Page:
One of the mysteries of the English language finally explained.
Originally: the branch of learning that deals with the mind or thinking; (occasionally) a work on this subject (now historical). Later (also): the study of the spiritual or distinctively human aspects of humanity.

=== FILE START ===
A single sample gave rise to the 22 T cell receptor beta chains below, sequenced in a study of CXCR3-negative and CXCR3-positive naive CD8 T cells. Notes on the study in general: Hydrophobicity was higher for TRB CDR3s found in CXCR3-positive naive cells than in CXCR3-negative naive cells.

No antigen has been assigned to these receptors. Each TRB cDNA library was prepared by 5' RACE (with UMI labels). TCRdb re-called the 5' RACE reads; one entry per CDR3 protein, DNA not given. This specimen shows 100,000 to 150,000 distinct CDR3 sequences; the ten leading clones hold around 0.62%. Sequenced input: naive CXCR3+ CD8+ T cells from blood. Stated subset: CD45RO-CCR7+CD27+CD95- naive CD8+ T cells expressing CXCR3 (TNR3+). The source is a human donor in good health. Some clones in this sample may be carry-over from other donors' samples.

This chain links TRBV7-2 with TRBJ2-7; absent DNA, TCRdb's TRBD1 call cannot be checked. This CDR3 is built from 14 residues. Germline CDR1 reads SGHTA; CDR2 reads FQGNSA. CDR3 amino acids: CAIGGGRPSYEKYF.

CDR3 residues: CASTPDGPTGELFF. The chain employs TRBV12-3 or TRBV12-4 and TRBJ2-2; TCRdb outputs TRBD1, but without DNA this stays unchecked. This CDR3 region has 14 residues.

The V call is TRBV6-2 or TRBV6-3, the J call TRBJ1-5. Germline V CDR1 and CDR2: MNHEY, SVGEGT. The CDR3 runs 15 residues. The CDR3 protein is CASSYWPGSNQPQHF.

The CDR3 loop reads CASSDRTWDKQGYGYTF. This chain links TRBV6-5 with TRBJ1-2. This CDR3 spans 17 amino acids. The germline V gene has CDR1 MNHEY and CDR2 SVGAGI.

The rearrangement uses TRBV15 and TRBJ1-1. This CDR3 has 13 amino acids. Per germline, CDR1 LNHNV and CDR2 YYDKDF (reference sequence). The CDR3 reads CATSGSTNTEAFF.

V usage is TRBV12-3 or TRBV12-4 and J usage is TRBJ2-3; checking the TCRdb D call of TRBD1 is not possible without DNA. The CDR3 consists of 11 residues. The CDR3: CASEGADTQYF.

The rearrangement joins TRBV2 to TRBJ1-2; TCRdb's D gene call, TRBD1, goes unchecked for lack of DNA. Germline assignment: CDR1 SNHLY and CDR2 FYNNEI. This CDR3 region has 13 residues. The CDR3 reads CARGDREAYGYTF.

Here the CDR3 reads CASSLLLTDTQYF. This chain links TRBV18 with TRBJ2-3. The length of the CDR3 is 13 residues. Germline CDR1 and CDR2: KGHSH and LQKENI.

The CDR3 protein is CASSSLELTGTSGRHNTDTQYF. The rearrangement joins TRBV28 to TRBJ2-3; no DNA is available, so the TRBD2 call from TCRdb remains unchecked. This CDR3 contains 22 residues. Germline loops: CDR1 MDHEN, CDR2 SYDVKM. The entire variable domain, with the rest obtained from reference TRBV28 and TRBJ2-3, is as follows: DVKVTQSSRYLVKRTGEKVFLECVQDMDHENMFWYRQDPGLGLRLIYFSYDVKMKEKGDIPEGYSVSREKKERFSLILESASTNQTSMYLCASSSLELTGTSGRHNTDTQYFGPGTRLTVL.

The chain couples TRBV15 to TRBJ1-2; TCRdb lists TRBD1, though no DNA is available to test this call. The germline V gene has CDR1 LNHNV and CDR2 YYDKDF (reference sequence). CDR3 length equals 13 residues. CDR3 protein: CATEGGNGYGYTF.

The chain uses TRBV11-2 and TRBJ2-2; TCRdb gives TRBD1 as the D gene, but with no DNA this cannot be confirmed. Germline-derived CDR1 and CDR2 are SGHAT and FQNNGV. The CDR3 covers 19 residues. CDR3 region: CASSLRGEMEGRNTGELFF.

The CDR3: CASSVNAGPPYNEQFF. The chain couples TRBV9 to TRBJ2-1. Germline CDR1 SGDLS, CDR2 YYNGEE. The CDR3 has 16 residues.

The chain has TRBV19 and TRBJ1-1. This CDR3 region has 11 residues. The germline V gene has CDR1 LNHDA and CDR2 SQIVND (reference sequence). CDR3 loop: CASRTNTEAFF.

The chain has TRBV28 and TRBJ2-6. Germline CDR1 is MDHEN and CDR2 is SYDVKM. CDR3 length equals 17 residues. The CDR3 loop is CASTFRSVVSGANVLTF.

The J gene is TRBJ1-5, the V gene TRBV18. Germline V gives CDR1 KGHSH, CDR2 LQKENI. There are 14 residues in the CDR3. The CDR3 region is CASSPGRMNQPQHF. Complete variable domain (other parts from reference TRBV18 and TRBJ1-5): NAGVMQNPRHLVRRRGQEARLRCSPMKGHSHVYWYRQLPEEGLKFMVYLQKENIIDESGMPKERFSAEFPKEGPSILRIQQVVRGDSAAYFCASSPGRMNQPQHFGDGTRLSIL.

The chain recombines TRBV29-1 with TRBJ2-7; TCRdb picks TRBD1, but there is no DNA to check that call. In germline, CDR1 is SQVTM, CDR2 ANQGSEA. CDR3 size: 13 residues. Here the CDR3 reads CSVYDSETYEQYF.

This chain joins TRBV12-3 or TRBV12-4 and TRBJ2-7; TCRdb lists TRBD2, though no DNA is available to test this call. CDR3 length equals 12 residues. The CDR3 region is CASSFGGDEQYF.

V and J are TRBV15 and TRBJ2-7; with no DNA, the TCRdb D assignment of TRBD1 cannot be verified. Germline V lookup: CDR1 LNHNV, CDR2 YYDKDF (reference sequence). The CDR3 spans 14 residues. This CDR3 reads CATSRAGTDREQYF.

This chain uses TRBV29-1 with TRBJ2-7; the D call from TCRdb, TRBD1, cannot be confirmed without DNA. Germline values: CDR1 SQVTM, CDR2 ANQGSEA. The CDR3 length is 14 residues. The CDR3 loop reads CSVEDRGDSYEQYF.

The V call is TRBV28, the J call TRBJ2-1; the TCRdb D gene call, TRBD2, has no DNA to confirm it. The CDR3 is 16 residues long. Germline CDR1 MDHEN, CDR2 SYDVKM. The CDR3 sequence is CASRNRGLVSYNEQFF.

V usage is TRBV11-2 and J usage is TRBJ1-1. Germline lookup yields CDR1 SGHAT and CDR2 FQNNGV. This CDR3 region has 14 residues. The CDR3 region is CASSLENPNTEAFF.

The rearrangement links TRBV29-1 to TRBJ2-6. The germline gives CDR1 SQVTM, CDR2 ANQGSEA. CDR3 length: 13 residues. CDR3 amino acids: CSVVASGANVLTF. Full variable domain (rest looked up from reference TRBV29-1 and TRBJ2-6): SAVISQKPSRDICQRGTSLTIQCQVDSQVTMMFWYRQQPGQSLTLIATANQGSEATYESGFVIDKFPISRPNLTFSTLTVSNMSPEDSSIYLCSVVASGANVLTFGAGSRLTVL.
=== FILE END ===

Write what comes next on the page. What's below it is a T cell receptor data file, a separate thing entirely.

Early 19th century; earliest use found in Jeremy Bentham (1748–1832), philosopher, jurist, and reformer. From ancient Greek νόος nous + -logy. Compare post-classical Latin noologia.
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